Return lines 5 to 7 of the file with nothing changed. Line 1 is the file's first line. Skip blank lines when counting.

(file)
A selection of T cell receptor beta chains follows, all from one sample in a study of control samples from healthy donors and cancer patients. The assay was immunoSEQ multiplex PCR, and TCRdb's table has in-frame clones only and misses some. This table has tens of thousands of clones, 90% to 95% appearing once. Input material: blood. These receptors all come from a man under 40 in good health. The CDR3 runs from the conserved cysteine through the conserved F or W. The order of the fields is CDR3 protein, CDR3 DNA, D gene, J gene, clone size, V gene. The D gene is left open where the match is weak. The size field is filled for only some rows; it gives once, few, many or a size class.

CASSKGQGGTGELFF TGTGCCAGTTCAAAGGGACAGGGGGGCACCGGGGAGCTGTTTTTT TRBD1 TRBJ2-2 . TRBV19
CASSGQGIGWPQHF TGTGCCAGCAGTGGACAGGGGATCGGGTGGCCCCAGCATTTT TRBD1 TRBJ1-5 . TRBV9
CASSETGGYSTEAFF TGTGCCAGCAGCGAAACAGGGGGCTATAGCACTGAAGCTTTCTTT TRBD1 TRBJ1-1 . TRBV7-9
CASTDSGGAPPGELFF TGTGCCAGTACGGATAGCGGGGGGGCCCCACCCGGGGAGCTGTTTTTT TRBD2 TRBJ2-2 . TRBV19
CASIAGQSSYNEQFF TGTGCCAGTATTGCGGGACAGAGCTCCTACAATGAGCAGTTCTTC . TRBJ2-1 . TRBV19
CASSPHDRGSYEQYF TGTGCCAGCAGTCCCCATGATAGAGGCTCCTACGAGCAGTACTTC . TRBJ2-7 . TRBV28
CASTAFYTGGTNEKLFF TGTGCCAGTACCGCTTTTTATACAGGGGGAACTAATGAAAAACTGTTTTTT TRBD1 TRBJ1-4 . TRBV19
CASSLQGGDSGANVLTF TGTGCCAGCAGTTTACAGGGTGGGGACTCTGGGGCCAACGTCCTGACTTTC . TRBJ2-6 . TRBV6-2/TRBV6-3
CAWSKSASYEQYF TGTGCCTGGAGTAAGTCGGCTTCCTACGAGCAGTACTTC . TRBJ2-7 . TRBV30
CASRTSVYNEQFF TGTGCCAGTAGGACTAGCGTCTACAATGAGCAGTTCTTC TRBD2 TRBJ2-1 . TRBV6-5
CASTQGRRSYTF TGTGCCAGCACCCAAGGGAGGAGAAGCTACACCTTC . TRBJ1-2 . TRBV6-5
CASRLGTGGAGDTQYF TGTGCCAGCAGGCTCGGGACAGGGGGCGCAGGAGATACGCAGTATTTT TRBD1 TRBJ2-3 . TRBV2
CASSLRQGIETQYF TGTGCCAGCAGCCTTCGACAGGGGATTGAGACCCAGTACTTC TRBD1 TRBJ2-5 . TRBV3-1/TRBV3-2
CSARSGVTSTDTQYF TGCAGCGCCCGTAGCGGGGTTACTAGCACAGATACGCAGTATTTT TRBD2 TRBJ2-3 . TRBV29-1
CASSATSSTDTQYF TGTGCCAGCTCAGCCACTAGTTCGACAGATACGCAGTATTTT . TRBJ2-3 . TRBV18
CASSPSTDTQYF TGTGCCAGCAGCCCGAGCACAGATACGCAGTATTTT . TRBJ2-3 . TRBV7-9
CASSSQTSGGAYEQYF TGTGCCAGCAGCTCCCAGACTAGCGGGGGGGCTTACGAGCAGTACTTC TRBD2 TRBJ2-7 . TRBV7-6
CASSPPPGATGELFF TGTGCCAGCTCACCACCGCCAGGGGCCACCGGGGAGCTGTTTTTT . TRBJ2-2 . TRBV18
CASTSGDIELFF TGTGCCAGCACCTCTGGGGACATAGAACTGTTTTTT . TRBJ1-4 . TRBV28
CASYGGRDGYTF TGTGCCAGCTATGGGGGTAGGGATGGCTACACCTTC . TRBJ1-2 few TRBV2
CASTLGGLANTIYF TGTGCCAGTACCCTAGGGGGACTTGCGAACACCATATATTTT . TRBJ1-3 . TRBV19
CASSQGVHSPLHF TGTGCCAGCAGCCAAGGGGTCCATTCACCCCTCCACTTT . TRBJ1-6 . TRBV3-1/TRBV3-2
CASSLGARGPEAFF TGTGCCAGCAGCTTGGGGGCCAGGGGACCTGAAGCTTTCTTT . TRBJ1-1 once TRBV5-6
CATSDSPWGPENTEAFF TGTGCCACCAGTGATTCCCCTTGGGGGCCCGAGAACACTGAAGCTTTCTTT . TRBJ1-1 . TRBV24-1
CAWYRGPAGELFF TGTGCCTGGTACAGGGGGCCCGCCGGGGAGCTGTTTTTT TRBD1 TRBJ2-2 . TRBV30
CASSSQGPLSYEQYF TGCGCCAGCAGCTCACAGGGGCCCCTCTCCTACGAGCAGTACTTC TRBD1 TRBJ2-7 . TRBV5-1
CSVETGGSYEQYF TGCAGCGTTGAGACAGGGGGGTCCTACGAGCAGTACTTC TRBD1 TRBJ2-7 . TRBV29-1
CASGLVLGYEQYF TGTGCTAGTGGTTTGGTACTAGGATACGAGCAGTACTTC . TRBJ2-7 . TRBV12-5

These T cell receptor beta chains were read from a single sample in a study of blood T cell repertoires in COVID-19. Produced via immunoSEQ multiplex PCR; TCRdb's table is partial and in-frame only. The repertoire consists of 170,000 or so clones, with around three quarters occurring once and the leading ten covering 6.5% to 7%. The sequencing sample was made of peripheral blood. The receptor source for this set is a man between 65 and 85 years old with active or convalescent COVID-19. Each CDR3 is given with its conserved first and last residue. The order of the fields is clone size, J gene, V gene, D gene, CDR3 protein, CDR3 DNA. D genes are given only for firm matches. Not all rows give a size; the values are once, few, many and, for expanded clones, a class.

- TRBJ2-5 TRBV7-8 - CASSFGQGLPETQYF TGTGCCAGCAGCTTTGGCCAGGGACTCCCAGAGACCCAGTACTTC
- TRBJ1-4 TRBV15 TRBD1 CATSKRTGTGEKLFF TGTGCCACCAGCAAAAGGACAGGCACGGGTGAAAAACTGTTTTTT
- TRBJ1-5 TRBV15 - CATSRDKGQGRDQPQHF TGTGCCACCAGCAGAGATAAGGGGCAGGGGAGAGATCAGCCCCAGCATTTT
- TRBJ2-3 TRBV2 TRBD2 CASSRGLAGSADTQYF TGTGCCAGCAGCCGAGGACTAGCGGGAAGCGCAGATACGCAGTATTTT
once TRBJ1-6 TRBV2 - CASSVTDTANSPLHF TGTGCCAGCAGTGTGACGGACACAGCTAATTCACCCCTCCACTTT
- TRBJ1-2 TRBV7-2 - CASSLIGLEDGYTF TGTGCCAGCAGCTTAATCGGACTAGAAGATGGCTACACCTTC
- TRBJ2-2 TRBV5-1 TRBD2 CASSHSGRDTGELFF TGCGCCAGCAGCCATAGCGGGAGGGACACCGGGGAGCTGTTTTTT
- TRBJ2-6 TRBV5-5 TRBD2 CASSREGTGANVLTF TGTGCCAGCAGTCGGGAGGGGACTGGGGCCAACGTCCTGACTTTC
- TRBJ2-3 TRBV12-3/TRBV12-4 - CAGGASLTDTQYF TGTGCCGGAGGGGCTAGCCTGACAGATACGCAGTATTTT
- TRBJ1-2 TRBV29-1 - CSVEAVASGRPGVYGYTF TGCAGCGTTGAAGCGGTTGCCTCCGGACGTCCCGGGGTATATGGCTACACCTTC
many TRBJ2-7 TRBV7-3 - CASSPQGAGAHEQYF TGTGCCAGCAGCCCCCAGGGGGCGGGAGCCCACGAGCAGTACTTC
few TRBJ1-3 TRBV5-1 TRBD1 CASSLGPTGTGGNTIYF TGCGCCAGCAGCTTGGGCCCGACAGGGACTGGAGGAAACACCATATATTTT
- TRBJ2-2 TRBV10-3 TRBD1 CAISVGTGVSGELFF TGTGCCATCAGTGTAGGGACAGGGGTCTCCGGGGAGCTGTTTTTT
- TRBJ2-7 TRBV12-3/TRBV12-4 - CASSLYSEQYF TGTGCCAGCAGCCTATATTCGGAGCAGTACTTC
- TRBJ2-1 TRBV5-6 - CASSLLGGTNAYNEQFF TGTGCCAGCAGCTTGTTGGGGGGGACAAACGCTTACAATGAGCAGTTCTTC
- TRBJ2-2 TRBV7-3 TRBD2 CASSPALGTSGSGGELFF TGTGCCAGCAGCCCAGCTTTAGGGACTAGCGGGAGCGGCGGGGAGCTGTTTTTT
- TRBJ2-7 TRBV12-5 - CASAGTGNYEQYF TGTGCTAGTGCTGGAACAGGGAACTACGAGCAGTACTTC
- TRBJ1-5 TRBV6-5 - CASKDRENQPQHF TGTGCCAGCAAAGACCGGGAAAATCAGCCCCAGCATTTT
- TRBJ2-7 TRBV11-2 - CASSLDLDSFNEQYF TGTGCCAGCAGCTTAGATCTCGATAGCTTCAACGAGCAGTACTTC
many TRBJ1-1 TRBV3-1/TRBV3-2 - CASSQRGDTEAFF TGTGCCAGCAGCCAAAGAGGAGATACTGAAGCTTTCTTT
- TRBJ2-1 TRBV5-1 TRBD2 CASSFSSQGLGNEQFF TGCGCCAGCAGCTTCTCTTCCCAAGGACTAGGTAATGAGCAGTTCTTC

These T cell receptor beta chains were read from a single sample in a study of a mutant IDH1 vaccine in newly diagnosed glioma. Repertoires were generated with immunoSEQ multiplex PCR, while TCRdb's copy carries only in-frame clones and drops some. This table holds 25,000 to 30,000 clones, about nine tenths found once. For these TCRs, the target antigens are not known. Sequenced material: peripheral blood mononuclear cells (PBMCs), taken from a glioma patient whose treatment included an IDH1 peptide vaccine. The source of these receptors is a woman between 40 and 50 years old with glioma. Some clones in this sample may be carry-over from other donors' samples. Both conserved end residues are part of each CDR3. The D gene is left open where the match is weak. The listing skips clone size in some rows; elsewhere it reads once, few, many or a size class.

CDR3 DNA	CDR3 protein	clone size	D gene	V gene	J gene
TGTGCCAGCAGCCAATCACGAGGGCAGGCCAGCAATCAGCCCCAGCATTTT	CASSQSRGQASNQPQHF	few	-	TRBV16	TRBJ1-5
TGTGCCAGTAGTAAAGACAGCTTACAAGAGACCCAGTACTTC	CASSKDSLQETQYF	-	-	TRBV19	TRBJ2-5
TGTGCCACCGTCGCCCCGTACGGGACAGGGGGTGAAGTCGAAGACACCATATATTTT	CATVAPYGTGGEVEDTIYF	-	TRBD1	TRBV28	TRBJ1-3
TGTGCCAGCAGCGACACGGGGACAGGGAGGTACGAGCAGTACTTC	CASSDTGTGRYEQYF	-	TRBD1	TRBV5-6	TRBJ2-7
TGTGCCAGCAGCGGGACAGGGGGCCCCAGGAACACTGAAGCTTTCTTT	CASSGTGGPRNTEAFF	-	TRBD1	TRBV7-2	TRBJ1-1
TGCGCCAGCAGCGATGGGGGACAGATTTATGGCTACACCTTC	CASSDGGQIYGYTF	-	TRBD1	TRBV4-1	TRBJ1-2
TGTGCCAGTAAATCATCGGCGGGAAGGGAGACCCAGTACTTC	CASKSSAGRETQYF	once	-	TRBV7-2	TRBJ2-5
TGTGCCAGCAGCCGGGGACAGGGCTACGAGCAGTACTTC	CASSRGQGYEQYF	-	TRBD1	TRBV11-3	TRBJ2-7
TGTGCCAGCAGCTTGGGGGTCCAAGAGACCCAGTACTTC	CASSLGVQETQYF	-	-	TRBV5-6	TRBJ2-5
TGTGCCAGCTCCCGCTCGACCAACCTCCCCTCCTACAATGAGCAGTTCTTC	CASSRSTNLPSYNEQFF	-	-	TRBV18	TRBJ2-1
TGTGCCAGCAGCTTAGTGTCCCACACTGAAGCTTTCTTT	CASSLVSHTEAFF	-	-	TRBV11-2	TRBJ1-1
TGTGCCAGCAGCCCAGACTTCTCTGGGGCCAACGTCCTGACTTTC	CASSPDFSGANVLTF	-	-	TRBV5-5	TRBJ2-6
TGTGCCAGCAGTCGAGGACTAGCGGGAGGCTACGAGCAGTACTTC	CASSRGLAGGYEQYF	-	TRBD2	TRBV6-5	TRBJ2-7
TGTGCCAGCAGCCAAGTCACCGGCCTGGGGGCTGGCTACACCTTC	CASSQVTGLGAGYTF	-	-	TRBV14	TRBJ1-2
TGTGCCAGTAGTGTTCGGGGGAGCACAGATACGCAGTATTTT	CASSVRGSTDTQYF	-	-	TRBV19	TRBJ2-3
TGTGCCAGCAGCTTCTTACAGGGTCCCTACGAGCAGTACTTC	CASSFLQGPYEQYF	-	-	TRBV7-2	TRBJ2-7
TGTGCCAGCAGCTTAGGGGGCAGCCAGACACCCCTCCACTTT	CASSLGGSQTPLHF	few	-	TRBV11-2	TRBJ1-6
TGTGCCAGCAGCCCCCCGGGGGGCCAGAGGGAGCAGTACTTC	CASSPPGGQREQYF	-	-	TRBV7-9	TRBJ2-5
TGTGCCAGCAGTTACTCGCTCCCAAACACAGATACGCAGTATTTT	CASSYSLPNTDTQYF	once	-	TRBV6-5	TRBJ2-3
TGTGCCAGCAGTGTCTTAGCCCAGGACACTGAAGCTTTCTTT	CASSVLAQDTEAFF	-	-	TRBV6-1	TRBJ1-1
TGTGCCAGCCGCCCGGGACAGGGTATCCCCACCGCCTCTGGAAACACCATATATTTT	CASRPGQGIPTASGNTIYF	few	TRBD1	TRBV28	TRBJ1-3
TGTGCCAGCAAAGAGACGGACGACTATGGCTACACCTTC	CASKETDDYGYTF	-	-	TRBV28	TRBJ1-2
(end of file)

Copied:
CASTDSGGAPPGELFF TGTGCCAGTACGGATAGCGGGGGGGCCCCACCCGGGGAGCTGTTTTTT TRBD2 TRBJ2-2 . TRBV19
CASIAGQSSYNEQFF TGTGCCAGTATTGCGGGACAGAGCTCCTACAATGAGCAGTTCTTC . TRBJ2-1 . TRBV19
CASSPHDRGSYEQYF TGTGCCAGCAGTCCCCATGATAGAGGCTCCTACGAGCAGTACTTC . TRBJ2-7 . TRBV28